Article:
• [Miele] really thought the process through. They did such a great job designing these washers and dryers. I got more thrill out of them than I have out of any piece of high tech in years.
    • On design excellence, in WIRED magazine (February 1996)
  • If I were running Apple, I would milk the Macintosh for all it's worth — and get busy on the next great thing. The PC wars are over. Done. Microsoft won a long time ago.
  • I was worth about over a million dollars when I was twenty-three and over ten million dollars when I was twenty-four, and over a hundred million dollars when I was twenty-five and it wasn't that important because I never did it for the money.
  • The only problem with Microsoft is they just have no taste. They have absolutely no taste. And I don't mean that in a small way, I mean that in a big way, in the sense that they don't think of original ideas, and they don't bring much culture into their products.
    • Triumph of the Nerds (1996)
  • I am saddened, not by Microsoft's success — I have no problem with their success. They've earned their success, for the most part. I have a problem with the fact that they just make really third-rate products.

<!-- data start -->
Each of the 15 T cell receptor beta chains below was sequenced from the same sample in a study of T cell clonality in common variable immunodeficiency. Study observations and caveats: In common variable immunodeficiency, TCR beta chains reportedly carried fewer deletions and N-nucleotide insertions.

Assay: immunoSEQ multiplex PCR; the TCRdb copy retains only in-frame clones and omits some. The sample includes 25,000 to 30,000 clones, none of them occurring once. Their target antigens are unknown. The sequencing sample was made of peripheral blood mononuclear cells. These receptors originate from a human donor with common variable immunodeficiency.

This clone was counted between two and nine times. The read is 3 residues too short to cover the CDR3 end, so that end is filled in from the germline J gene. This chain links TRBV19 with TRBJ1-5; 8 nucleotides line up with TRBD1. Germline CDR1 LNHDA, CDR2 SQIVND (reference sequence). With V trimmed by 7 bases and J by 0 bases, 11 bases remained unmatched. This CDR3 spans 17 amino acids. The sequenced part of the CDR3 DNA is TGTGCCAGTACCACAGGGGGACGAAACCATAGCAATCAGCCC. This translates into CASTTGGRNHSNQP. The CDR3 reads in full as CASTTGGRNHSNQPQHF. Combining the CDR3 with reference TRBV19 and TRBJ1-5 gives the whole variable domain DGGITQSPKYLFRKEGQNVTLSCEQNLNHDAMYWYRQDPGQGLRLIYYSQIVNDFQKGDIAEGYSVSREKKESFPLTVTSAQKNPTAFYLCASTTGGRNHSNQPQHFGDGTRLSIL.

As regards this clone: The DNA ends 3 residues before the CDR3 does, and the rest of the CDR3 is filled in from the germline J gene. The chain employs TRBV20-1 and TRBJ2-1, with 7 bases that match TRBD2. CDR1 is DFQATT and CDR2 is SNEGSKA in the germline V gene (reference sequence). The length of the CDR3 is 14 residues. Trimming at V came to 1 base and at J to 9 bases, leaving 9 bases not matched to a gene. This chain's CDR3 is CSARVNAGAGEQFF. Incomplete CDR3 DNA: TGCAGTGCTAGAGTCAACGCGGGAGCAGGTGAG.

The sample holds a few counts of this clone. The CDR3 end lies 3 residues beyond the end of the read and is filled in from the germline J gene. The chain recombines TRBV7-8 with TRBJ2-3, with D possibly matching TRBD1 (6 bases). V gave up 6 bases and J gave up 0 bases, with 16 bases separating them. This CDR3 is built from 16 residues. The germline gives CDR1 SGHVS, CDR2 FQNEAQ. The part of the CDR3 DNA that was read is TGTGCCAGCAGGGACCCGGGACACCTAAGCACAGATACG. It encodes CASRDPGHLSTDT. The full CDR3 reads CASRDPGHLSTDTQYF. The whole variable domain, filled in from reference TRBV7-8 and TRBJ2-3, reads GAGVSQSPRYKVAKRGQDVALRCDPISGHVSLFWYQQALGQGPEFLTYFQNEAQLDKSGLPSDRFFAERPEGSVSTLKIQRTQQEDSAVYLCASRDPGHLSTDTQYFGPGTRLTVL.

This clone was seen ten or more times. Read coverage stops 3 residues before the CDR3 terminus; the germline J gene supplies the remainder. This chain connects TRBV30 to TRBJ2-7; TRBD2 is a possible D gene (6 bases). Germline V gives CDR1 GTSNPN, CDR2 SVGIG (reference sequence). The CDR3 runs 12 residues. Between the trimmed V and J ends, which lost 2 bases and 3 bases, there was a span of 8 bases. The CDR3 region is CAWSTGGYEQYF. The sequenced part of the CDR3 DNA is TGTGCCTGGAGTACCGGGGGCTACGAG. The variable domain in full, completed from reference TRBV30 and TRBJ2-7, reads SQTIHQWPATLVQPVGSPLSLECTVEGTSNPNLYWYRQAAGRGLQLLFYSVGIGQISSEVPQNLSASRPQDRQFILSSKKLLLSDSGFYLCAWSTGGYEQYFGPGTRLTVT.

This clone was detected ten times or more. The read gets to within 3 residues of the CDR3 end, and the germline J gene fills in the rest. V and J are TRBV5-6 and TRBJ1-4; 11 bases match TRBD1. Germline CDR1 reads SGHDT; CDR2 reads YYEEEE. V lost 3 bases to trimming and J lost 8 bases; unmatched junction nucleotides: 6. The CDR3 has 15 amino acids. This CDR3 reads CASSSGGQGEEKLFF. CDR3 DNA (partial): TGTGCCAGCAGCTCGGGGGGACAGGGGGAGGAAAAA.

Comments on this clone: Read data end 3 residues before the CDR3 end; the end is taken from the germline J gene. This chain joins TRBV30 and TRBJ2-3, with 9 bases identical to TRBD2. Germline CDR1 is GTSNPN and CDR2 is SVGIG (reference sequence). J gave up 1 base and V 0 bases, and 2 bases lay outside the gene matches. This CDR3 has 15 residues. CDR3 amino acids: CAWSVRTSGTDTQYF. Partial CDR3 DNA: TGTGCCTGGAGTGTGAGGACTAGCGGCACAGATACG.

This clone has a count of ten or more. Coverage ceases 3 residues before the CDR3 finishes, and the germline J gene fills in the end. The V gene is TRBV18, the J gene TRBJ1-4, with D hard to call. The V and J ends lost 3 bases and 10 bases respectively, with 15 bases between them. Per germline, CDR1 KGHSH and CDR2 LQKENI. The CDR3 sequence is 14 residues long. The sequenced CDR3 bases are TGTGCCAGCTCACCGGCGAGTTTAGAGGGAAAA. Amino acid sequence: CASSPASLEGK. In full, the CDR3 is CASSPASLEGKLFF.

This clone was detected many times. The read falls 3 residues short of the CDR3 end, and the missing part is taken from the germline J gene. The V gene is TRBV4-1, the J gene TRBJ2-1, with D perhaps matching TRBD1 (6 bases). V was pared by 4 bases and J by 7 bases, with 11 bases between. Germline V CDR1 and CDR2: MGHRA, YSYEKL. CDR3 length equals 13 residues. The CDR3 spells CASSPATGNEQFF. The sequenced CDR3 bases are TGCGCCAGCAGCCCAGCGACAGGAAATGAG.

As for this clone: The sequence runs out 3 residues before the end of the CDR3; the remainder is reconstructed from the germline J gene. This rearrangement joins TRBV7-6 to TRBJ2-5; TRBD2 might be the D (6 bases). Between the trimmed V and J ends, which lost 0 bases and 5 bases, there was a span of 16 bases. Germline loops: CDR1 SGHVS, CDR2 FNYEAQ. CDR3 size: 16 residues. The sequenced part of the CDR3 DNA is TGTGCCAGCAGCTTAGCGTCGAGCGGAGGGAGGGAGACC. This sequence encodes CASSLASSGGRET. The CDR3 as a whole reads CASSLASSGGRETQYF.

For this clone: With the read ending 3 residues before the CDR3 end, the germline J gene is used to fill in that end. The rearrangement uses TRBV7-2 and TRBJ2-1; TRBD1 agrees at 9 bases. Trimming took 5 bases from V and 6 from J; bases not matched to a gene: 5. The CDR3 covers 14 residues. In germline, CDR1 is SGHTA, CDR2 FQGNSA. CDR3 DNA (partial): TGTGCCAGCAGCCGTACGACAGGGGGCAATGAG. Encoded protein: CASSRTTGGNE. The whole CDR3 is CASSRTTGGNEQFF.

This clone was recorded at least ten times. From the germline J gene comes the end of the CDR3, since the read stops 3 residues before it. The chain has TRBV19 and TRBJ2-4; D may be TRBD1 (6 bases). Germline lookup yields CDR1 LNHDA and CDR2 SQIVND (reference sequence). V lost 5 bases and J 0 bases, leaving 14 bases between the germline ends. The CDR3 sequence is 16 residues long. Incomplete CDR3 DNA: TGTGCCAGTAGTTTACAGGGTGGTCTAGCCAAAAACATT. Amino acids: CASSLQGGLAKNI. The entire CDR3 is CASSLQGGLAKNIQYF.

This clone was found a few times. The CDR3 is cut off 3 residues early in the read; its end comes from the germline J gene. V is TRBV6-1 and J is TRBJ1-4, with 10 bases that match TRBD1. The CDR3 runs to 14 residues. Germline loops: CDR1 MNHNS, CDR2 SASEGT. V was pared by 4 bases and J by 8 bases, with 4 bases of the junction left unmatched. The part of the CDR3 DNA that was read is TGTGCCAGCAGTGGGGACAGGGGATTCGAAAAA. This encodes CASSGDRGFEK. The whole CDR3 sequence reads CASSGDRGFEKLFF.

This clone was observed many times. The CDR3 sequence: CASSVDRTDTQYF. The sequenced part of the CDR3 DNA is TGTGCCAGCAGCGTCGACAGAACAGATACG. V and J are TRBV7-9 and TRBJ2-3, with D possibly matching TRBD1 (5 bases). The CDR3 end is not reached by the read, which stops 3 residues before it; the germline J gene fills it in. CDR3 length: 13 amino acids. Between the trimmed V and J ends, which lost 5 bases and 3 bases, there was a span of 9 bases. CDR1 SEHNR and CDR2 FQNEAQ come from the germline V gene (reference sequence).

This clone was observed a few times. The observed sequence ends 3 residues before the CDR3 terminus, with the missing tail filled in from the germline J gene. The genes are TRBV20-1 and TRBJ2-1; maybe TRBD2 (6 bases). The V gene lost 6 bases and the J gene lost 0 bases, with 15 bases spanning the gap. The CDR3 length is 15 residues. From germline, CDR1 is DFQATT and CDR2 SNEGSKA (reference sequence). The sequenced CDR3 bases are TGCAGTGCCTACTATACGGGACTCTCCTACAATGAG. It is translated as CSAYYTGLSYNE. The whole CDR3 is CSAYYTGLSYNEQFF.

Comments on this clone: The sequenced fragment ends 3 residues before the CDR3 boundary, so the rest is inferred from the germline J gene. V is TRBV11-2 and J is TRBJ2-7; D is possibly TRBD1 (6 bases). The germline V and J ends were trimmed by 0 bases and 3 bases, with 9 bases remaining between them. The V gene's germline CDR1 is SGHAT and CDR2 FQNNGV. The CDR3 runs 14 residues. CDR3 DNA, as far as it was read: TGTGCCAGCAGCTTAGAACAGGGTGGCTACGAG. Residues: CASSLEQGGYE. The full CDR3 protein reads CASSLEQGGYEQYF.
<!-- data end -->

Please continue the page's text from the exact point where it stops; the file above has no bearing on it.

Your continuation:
• Triumph of the Nerds (1996)
  • The products suck! There's no sex in them anymore!
    • On products at Apple, just before his return to it BusinessWeek (July 1997)
  • Apple has some tremendous assets, but I believe without some attention, the company could, could, could — I'm searching for the right word — could, could die.
    • On his return as interim CEO of Apple, as quoted in TIME magazine (1997-08-18)
  • Nobody has tried to swallow us since I've been here. I think they are afraid how we would taste.
    • At the annual Apple shareholder meeting (1998-04-22)
  • iMac is next year's computer for $1,299, not last year's computer for $999.
    • Introduction of the first iMac computer in Cupertino, Calif., 1998-05-06
  • It's really hard to design products by focus groups. A lot of times, people don't know what they want until you show it to them.
  • Innovation has nothing to do with how many R&D dollars you have. When Apple came up with the Mac, IBM was spending at least 100 times more on R&D. It's not about money. It's about the people you have, how you're led, and how much you get it.
  • I think Pixar has the opportunity to be the next Disney — not replace Disney — but be the next Disney.
  • We made the buttons on the screen look so good you'll want to lick them.
    • On Mac OS X's Aqua user interface, as quoted in Fortune magazine (2000-01-04)
  • You've baked a really lovely cake, but then you've used dog shit for frosting.
    • Steve Jobs commenting on a NeXT programmer's work, as quoted in The Second Coming of Steve Jobs (2000) by Alan Deutschman